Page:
It's just that the guys that are retiring that we're here 35, 40, 45 years, they could assemble all of the transmissions or work multiple machines. So it's been it's been a challenge this year with the surging oil and gas demand, the other markets improving to get the headcount up, to get the headcount that's as well-trained as the headcount that was leaving. Does that answer your question?

Noah Kaye -- Oppenheimer -- Analyst

Yes. it does. Thank you. And then just kind of a follow on to that, you commented that you expect the June Q to have kind of comparable results -- financial results to the march Q.

Would that include on the gross margin line as well?

John Batten -- President and Chief Executive Officer

Yes. We think -- I mean, the gross margin -- I would say that for what's been happening as far as supply issues, I would say that the gross margin is, I would say, for the next couple of quarters that's a fair estimation going forward for the next two. Although that once we get to fiscal '20, the purchase accounting drops off. So we lose that anchor but --

Noah Kaye -- Oppenheimer -- Analyst

Sure.

John Batten -- President and Chief Executive Officer

I would say right now, what we have in available backlog to ship looks fairly constant for the next six months.

Noah Kaye -- Oppenheimer -- Analyst

OK.Very helpful. And turning to the backlog, I just want to understand. Last quarter, you were pretty explicit that a lot of what happened with the backlog was you guys really shaking out and making sure you didn't have any kind of duplicative or soft orders in there. How much of kind of the stepped down this quarter was the same versus kind of any actual softness in the market [Inaudible]

John Batten -- President and Chief Executive Officer

Yes, Noah, I think this was just -- this was oil and gas shipping and not being replaced. So we're waiting for -- we have some new orders for oil and gas but we shipped more than we took in orders.

Jeff Knutson -- Vice President, Chief Financial Officer, Treasury, and Secretary

I think the cancellations were around -- in the six million range, if I remember right.

Noah Kaye -- Oppenheimer -- Analyst

OK. All right. Perfect. And maybe if I could just squeeze one more in here, you commented on the strength and the continuing strong interest on the marine propulsion side.

It's sort of specific to the Veth, can you give us a sense of what kind of development synergies you're actually thing here on the hybrid products? You mentioned benefit not just in the thrusters but for the transmissions. Can you elaborate on that a little bit please?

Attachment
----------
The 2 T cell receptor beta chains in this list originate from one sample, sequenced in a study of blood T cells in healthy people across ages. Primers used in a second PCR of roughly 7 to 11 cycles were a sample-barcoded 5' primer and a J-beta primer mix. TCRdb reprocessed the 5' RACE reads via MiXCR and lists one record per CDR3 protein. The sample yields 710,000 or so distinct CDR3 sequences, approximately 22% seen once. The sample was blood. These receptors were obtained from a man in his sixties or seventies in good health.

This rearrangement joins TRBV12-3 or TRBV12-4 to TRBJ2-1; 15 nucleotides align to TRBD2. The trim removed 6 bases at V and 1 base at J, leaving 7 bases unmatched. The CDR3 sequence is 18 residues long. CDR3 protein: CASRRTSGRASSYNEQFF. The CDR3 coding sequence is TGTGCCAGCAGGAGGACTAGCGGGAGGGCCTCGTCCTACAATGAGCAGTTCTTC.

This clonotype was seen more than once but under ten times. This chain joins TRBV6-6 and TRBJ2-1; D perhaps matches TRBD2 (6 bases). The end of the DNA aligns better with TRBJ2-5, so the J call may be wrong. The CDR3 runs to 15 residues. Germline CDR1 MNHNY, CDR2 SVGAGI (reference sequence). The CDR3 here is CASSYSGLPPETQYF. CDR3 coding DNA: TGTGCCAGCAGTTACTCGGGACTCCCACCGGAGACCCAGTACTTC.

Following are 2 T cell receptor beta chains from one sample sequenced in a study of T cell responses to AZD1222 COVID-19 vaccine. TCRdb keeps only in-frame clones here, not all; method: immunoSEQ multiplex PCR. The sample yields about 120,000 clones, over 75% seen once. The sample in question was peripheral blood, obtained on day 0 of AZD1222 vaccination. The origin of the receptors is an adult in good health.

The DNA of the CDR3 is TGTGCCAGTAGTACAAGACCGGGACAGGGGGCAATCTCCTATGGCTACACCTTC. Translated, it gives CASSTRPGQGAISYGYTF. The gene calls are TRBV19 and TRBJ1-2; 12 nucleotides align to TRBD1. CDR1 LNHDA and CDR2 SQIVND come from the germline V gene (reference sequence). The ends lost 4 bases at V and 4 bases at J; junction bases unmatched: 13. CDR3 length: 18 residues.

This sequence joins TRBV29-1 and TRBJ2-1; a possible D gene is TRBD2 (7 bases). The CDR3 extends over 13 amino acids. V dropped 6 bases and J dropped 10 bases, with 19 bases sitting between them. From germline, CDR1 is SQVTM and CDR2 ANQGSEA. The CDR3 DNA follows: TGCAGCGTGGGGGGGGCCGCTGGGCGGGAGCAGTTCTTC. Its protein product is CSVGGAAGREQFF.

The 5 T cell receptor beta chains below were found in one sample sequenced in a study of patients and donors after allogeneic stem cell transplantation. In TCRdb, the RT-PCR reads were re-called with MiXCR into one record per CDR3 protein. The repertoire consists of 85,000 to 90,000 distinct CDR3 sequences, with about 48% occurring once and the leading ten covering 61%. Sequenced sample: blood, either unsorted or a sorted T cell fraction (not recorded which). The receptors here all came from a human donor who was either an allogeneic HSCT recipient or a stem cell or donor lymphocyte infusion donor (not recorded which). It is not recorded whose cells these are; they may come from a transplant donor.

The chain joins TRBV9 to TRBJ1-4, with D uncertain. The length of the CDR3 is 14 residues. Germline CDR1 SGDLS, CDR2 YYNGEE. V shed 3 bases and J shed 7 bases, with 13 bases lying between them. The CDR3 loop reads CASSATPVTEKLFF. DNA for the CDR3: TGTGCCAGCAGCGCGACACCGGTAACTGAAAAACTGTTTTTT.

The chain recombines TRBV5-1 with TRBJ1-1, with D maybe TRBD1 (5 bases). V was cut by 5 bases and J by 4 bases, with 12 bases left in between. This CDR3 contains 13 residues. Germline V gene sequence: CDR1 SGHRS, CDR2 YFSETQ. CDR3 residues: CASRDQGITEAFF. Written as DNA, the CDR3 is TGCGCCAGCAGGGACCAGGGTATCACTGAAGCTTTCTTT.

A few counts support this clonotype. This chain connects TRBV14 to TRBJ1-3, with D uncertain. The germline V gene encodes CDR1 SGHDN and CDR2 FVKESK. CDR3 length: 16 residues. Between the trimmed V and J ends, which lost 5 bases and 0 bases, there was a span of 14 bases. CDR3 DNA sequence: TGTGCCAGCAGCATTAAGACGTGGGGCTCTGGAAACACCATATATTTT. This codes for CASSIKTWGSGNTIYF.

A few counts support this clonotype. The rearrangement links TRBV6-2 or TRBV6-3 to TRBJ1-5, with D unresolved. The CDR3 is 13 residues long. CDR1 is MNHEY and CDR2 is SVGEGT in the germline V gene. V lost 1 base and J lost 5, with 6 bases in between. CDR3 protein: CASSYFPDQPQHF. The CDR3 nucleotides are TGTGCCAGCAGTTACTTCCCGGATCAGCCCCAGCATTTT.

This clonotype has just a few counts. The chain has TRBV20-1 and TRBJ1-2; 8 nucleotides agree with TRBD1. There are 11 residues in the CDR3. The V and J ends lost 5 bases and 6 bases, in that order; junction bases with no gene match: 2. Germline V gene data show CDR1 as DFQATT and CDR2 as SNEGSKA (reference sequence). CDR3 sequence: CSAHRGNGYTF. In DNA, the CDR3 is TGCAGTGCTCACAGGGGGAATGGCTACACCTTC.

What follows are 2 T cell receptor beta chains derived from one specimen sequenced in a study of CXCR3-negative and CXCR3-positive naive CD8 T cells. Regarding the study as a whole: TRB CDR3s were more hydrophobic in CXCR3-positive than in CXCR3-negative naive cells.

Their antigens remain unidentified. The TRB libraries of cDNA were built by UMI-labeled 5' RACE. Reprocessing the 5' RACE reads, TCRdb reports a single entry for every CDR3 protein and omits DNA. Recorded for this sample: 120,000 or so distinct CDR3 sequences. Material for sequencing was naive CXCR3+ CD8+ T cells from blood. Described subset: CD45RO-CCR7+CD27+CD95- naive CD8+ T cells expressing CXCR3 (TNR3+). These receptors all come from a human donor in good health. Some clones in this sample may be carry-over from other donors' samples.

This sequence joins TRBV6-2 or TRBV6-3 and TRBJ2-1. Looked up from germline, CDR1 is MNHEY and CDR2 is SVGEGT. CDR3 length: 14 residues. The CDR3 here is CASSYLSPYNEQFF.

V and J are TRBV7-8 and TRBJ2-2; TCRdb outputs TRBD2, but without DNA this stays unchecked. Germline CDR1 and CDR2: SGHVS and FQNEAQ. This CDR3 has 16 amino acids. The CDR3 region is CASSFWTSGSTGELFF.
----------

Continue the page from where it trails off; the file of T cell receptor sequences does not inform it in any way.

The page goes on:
John Batten -- President and Chief Executive Officer

Yes. So Veth, the engineers in Rotterdam have a lot more experience in dual inputs into the gearbox for the propulsion system, so electric motor and diesel direct so -- which is where we're going with our Marine transmissions. We're developing master clutches for our standard Marine transmissions to have that dual input. So the engineers there have been doing this for a few years on the software but they also have the hardware developed so the screens and the control handles that let it all happen from the helm.

So it has jump-started our hybrid activity for our standard Marine transmissions. So we've seen -- we're so much farther ahead just after a year of integration of where we were before the acquisition. We've -- our engineers have -- in Racine have designed the master clutch module to go on our marine transmission and we're able to utilize the expertise for Veth -- from Veth on the control systems. Ao could not be happier about where we are there and it's just taking the same philosophy of controlling the gearbox whether it controls the propeller, steers the thruster or controls the output of a vehicle transmission like ARFF or oil and gas.

We're well on the way to understanding the software of how to do it but also the hardware to make it happen.

Noah Kaye -- Oppenheimer -- Analyst

Perfect. Thank you so much.

John Batten -- President and Chief Executive Officer

Thanks, Noah.

Operator

[Operator instructions] We'll take our next question from Tim Wojs of Baird.

Tim Wojs -- Baird -- Analyst

Hey, gentlemen. Good morning.

John Batten -- President and Chief Executive Officer

Hey. Good morning.

Tim Wojs -- Baird -- Analyst

So I guess maybe I'll start on free cash flow. Just how much of the working capital drag that you saw on the fourth -- in the third quarter maybe reverses in the fourth quarter? Is it enough to get free cash flow to slight positive for the year or do you think that's going to be a little bit of a stretch?

Jeff Knutson -- Vice President, Chief Financial Officer, Treasury, and Secretary

I think positive for the year at this point is a stretch, to be honest. I think we we we have a good chance of having very positive cash flow in the quarter but I don't think we reverse the three quarters that we've had so far. I think we will continue to have -- there's a good chunk of capex spending that will be flowing through -- or at least we anticipate flowing through in Q4 as well.